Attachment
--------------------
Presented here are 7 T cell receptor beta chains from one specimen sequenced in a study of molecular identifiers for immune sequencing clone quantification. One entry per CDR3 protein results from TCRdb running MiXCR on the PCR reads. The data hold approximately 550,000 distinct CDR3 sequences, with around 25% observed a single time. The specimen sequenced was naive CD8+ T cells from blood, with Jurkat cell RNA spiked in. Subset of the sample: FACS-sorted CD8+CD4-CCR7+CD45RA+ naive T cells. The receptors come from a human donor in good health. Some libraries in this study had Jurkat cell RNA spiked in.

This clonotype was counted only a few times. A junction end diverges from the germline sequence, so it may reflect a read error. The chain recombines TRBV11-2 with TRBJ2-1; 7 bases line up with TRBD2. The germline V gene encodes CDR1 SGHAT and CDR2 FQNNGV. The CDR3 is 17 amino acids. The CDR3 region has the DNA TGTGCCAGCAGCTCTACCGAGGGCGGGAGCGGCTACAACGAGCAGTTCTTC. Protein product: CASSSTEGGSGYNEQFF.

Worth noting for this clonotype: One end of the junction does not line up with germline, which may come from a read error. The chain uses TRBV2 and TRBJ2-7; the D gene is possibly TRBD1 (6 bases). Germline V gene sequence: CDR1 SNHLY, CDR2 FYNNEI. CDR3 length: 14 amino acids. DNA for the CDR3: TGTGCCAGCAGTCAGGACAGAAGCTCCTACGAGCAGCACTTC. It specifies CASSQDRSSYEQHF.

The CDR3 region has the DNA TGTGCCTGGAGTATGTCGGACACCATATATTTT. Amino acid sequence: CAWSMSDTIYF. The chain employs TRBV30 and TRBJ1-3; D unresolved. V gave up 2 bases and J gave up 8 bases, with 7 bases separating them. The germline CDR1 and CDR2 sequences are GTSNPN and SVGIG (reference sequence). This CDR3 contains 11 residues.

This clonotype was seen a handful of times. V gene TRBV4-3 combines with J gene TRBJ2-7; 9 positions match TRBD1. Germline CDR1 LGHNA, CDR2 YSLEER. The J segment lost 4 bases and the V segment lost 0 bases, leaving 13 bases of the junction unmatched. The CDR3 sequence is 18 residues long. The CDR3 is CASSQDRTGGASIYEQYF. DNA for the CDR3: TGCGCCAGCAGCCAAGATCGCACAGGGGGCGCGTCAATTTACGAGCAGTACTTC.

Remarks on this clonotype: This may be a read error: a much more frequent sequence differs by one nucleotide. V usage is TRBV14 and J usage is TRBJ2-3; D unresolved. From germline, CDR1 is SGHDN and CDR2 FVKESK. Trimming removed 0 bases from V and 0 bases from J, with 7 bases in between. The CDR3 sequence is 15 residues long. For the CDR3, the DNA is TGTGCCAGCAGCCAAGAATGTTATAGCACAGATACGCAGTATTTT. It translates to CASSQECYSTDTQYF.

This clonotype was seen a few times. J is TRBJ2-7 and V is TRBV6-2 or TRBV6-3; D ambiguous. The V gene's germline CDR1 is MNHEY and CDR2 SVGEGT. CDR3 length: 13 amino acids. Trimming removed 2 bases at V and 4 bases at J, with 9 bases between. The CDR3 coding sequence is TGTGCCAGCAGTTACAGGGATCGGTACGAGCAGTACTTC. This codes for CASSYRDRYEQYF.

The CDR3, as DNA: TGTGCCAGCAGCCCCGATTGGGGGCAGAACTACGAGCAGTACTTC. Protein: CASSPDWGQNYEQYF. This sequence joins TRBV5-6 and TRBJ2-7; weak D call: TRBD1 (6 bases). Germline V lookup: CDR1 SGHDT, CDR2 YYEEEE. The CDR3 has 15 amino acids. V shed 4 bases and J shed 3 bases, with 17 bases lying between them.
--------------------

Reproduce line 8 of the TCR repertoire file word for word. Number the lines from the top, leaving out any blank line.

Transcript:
The CDR3, as DNA: TGTGCCAGCAGCCCCGATTGGGGGCAGAACTACGAGCAGTACTTC. Protein: CASSPDWGQNYEQYF. This sequence joins TRBV5-6 and TRBJ2-7; weak D call: TRBD1 (6 bases). Germline V lookup: CDR1 SGHDT, CDR2 YYEEEE. The CDR3 has 15 amino acids. V shed 4 bases and J shed 3 bases, with 17 bases lying between them.